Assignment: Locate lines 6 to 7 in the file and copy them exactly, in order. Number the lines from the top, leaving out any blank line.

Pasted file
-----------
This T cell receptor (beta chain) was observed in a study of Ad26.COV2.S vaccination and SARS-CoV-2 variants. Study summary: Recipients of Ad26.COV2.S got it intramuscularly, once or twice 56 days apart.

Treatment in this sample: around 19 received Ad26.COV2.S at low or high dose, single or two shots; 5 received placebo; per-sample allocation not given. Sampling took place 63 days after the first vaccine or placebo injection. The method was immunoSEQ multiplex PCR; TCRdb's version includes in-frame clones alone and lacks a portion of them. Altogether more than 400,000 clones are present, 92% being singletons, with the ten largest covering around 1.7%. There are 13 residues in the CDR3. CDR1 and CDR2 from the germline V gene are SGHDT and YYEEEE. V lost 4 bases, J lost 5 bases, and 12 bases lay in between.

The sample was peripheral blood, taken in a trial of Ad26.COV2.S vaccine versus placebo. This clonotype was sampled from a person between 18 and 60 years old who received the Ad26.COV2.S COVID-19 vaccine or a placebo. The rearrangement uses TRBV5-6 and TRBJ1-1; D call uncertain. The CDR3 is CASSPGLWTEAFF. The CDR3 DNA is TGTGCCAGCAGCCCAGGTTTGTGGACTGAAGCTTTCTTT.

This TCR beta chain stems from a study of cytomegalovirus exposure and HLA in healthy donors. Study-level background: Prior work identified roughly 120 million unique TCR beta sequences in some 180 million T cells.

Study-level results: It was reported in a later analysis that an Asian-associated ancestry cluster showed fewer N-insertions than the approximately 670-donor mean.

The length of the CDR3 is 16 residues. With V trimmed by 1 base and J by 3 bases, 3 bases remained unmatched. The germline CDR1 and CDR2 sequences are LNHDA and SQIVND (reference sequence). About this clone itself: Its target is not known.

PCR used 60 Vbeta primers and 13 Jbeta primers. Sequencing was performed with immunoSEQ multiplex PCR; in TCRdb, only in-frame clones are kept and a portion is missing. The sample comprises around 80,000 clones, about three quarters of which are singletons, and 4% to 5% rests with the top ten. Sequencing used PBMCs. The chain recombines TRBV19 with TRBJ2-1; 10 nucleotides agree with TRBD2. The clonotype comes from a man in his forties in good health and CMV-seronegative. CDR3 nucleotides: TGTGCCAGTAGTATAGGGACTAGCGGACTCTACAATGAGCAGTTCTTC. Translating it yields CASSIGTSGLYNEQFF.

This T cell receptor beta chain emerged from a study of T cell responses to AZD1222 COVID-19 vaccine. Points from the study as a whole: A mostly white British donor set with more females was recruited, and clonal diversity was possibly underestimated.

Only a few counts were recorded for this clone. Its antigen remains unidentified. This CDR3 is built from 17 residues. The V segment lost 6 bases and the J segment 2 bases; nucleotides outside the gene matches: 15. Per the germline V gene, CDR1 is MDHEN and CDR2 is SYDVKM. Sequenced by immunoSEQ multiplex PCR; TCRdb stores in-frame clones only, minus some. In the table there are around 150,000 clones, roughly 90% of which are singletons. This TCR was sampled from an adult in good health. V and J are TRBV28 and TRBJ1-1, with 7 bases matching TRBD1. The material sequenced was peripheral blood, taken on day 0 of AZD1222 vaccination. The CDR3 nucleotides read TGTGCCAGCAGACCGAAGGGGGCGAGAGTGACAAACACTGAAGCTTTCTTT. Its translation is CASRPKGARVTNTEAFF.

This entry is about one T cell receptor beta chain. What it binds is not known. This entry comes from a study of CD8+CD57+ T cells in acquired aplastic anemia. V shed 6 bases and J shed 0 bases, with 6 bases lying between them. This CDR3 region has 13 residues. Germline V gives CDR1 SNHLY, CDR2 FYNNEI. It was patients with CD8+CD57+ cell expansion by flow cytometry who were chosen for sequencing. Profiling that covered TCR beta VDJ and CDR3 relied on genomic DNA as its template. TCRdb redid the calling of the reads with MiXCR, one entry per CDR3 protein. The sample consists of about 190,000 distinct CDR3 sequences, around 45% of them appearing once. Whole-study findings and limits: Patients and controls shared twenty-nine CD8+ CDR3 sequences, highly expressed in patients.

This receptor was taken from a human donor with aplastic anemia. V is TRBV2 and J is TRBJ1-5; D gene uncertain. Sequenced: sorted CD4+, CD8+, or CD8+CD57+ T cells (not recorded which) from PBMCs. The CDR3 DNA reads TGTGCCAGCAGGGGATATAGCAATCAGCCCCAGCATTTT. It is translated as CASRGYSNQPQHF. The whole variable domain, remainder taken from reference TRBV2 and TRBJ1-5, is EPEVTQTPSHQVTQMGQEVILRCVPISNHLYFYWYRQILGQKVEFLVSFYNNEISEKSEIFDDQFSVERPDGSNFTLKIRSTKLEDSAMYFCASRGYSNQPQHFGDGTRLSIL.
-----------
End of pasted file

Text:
The length of the CDR3 is 16 residues. With V trimmed by 1 base and J by 3 bases, 3 bases remained unmatched. The germline CDR1 and CDR2 sequences are LNHDA and SQIVND (reference sequence). About this clone itself: Its target is not known.

PCR used 60 Vbeta primers and 13 Jbeta primers. Sequencing was performed with immunoSEQ multiplex PCR; in TCRdb, only in-frame clones are kept and a portion is missing. The sample comprises around 80,000 clones, about three quarters of which are singletons, and 4% to 5% rests with the top ten. Sequencing used PBMCs. The chain recombines TRBV19 with TRBJ2-1; 10 nucleotides agree with TRBD2. The clonotype comes from a man in his forties in good health and CMV-seronegative. CDR3 nucleotides: TGTGCCAGTAGTATAGGGACTAGCGGACTCTACAATGAGCAGTTCTTC. Translating it yields CASSIGTSGLYNEQFF.